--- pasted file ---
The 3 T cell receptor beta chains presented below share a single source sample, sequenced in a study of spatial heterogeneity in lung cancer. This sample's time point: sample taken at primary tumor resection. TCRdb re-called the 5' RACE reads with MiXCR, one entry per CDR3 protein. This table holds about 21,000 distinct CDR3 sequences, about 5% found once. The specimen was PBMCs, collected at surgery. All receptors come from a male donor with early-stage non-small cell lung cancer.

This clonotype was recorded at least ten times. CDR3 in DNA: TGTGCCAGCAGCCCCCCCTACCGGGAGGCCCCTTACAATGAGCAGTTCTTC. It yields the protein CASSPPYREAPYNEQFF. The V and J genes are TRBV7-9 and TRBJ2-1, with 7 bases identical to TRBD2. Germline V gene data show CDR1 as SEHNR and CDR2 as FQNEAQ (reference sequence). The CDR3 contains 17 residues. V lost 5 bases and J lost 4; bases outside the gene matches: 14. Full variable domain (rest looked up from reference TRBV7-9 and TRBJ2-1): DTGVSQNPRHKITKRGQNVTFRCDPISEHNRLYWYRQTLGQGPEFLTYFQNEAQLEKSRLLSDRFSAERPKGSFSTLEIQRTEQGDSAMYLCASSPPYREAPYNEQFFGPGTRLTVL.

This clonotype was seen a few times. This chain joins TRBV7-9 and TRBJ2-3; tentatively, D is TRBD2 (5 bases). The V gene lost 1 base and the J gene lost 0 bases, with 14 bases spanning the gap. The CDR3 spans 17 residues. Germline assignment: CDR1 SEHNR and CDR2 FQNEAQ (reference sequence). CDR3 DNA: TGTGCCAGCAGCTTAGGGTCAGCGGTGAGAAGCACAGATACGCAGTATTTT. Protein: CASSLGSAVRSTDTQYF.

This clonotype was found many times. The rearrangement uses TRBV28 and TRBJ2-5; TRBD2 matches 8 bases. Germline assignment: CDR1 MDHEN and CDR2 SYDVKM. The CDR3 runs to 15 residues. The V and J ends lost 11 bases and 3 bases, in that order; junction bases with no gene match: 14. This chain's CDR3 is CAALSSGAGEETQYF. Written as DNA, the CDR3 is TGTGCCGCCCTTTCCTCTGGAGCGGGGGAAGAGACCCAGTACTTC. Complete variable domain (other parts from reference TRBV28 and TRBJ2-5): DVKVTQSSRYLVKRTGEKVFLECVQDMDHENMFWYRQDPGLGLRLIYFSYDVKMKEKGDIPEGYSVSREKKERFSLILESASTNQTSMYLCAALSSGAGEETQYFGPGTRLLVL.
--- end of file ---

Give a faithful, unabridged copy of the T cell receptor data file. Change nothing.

The 3 T cell receptor beta chains presented below share a single source sample, sequenced in a study of spatial heterogeneity in lung cancer. This sample's time point: sample taken at primary tumor resection. TCRdb re-called the 5' RACE reads with MiXCR, one entry per CDR3 protein. This table holds about 21,000 distinct CDR3 sequences, about 5% found once. The specimen was PBMCs, collected at surgery. All receptors come from a male donor with early-stage non-small cell lung cancer.

This clonotype was recorded at least ten times. CDR3 in DNA: TGTGCCAGCAGCCCCCCCTACCGGGAGGCCCCTTACAATGAGCAGTTCTTC. It yields the protein CASSPPYREAPYNEQFF. The V and J genes are TRBV7-9 and TRBJ2-1, with 7 bases identical to TRBD2. Germline V gene data show CDR1 as SEHNR and CDR2 as FQNEAQ (reference sequence). The CDR3 contains 17 residues. V lost 5 bases and J lost 4; bases outside the gene matches: 14. Full variable domain (rest looked up from reference TRBV7-9 and TRBJ2-1): DTGVSQNPRHKITKRGQNVTFRCDPISEHNRLYWYRQTLGQGPEFLTYFQNEAQLEKSRLLSDRFSAERPKGSFSTLEIQRTEQGDSAMYLCASSPPYREAPYNEQFFGPGTRLTVL.

This clonotype was seen a few times. This chain joins TRBV7-9 and TRBJ2-3; tentatively, D is TRBD2 (5 bases). The V gene lost 1 base and the J gene lost 0 bases, with 14 bases spanning the gap. The CDR3 spans 17 residues. Germline assignment: CDR1 SEHNR and CDR2 FQNEAQ (reference sequence). CDR3 DNA: TGTGCCAGCAGCTTAGGGTCAGCGGTGAGAAGCACAGATACGCAGTATTTT. Protein: CASSLGSAVRSTDTQYF.

This clonotype was found many times. The rearrangement uses TRBV28 and TRBJ2-5; TRBD2 matches 8 bases. Germline assignment: CDR1 MDHEN and CDR2 SYDVKM. The CDR3 runs to 15 residues. The V and J ends lost 11 bases and 3 bases, in that order; junction bases with no gene match: 14. This chain's CDR3 is CAALSSGAGEETQYF. Written as DNA, the CDR3 is TGTGCCGCCCTTTCCTCTGGAGCGGGGGAAGAGACCCAGTACTTC. Complete variable domain (other parts from reference TRBV28 and TRBJ2-5): DVKVTQSSRYLVKRTGEKVFLECVQDMDHENMFWYRQDPGLGLRLIYFSYDVKMKEKGDIPEGYSVSREKKERFSLILESASTNQTSMYLCAALSSGAGEETQYFGPGTRLLVL.